How To Implement The Sagan Standard - Deepstash

Bite‑sized knowledge

to upgrade

your career

Ideas from books, articles & podcasts.

How To Implement The Sagan Standard

The more unlikely a claim is, the more supporting substantial the evidence that you should require before accepting it as true.

When presented with a certain claim, you should expect the strength of evidence that is used to support it to be proportional to how unlikely that claim is, based on prior information.

STASHED IN:

56

MORE IDEAS FROM THE SAME ARTICLE

The Sagan standard is related to astronomer Carl Sagan, who stated that “extraordinary claims require extraordinary evidence” (a dictum abbreviated as ECREE).

This means that the more unlikely a certain claim is, given existing evidence on the matter, the greater the stan...

  • Instead of viewing claims as either ordinary or extraordinary, it’s better to view them as ranging between these two ends of the spectrum, based on how likely they are given everything that is known on the subject.
  • It can be difficult to define the exact th...

Based on the Sagan standard, if someone claims that they came across a unicorn during they commute, they would be expected to brig stronger evidence in order to verify that claim than if they claimed that they came across a horse.

This happens because there is significant evidenc...

There is no clear separation between what is ‘ordinary’ evidence and what is ‘extraordinary’ evidence; the answer is in most cases subjective, though it should nevertheless be based on sound reasoning.

However, it is possible to argue in favor or against the extraordinarin...

Overall, the concept of ECREE does not mean that claims that contradict the current scientific consensus should always be ignored, or that claims that support the consensus should be automatically accepted. Rather, ECREE simply suggests that the likelihood that a certain claim is true, b...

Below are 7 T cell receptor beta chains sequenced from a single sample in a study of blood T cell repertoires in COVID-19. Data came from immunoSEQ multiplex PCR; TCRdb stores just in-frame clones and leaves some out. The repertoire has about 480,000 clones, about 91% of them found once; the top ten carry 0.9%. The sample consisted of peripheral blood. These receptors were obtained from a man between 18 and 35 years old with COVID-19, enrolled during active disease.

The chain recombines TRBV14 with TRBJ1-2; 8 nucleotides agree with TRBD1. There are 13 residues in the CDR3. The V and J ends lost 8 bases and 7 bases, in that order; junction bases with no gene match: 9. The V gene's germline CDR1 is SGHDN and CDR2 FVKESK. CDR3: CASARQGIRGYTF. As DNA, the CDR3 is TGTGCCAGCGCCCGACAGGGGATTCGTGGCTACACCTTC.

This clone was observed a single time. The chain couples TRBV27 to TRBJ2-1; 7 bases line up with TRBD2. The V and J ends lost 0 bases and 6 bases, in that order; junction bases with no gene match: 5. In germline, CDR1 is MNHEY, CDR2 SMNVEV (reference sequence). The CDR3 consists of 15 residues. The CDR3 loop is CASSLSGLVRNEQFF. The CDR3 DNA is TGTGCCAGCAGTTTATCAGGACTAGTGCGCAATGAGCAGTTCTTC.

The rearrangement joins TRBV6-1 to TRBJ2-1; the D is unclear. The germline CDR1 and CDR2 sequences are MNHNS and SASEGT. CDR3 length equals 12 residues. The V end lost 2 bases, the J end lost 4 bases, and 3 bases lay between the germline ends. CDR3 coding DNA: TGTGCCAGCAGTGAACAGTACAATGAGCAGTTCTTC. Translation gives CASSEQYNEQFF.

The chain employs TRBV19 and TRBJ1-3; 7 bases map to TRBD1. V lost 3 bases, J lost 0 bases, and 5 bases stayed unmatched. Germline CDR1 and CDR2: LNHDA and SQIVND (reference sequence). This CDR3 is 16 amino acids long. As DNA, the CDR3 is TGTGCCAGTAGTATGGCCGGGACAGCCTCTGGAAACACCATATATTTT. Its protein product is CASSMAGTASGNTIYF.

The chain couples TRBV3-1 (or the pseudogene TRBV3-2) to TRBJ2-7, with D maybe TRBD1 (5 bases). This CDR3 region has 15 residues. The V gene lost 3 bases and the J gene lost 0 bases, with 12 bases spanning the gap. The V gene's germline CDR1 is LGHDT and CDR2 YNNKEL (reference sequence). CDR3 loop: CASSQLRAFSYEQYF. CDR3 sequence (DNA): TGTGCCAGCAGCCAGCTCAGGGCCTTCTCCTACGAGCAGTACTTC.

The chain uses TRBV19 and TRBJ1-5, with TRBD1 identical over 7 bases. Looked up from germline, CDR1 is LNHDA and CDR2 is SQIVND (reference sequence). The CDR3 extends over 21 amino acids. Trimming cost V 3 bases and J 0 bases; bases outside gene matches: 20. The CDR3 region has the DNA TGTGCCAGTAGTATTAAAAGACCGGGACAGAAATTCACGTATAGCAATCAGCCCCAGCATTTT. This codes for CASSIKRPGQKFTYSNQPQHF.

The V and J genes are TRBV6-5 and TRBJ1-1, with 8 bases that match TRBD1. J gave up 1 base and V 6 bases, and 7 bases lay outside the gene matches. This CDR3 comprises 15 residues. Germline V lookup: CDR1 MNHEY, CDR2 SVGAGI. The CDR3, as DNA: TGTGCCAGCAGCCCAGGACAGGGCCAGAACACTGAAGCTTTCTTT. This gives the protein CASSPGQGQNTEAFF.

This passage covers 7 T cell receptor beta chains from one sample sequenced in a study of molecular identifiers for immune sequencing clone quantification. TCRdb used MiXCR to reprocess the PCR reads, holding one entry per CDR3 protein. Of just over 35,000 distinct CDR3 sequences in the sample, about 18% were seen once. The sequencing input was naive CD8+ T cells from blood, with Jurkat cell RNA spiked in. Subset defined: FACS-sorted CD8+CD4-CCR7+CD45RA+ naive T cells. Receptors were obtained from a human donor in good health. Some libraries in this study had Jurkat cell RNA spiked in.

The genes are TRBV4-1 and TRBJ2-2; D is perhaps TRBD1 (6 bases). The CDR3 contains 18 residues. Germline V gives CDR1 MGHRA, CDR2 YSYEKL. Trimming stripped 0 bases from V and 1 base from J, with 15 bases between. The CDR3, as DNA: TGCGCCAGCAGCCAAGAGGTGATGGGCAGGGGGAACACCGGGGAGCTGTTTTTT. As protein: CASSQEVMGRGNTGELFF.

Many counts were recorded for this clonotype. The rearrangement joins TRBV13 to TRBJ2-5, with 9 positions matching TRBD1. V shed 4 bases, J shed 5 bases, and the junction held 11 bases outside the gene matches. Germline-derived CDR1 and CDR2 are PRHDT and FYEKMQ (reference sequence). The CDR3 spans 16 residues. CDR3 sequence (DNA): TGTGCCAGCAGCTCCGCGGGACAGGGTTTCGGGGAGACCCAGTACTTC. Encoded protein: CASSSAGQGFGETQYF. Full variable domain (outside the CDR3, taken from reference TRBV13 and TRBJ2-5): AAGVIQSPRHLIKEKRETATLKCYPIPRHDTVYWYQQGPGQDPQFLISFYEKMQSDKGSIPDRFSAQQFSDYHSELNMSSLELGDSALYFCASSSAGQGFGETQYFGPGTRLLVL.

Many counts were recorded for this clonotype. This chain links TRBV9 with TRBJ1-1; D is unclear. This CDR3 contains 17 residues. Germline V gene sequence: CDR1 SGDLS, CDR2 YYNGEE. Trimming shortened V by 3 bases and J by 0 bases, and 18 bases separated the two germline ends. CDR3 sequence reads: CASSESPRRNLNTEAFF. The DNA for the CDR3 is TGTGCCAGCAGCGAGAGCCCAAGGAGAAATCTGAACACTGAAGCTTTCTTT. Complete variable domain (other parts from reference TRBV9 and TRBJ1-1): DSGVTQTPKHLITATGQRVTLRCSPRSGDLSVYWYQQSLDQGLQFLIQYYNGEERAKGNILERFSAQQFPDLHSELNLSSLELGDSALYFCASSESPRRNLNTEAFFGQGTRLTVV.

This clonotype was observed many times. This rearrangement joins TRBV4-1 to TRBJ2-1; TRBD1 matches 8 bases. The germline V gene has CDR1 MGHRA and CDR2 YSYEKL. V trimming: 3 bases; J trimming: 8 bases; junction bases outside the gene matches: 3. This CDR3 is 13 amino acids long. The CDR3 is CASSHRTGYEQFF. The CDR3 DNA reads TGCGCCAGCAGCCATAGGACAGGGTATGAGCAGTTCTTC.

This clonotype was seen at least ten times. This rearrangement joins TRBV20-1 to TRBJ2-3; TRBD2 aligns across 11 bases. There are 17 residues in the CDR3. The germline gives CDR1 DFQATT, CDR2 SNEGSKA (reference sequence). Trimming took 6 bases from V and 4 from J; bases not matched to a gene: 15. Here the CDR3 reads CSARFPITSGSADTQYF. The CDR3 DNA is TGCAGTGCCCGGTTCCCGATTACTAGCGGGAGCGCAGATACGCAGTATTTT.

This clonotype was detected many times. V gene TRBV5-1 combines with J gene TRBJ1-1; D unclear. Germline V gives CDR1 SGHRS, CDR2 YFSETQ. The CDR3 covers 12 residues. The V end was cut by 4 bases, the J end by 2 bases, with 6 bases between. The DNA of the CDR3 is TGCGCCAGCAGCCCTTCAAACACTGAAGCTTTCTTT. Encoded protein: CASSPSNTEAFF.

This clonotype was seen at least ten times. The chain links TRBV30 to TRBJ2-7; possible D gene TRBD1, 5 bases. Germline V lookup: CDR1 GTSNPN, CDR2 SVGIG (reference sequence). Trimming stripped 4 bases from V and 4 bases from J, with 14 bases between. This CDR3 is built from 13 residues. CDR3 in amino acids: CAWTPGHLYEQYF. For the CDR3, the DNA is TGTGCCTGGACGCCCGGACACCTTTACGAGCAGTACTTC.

Discover and save more ideas by creating a

FREE

Deepstash account.

Develop a

reading habit

, save

time

and create an amazing

knowledge library

.

GET THE APP:

MORE LIKE THIS

FUD: Fear, Uncertainty, Doubt

  • FUD (fear, uncertainty and doubt) is a collection of feelings and emotions that influence our thinking.
  • It was coined by Gene Amdahl, who worked at IBM and later founded his own company.
  • Business, media, politics and even some religions use FUD intentionally, as they under...

6

STASHED IN:

76

The Gish gallop

It is a rhetorical technique that involves overwhelming your opponent with numerous vague arguments, with no regard for accuracy, validity, or relevance of those arguments.

The Gish gallop is a misleading rhetorical technique, rather than a logical fallac...

1

STASHED IN:

104

A false premise

... is a faulty assumption that becomes the basis of an argument and makes it logically unsound. For example, all birds can fly. Penguins can't fly. Therefore, penguins aren't birds. The premise that all birds can fly is false since some birds can't fly.

A...

15

STASHED IN:

246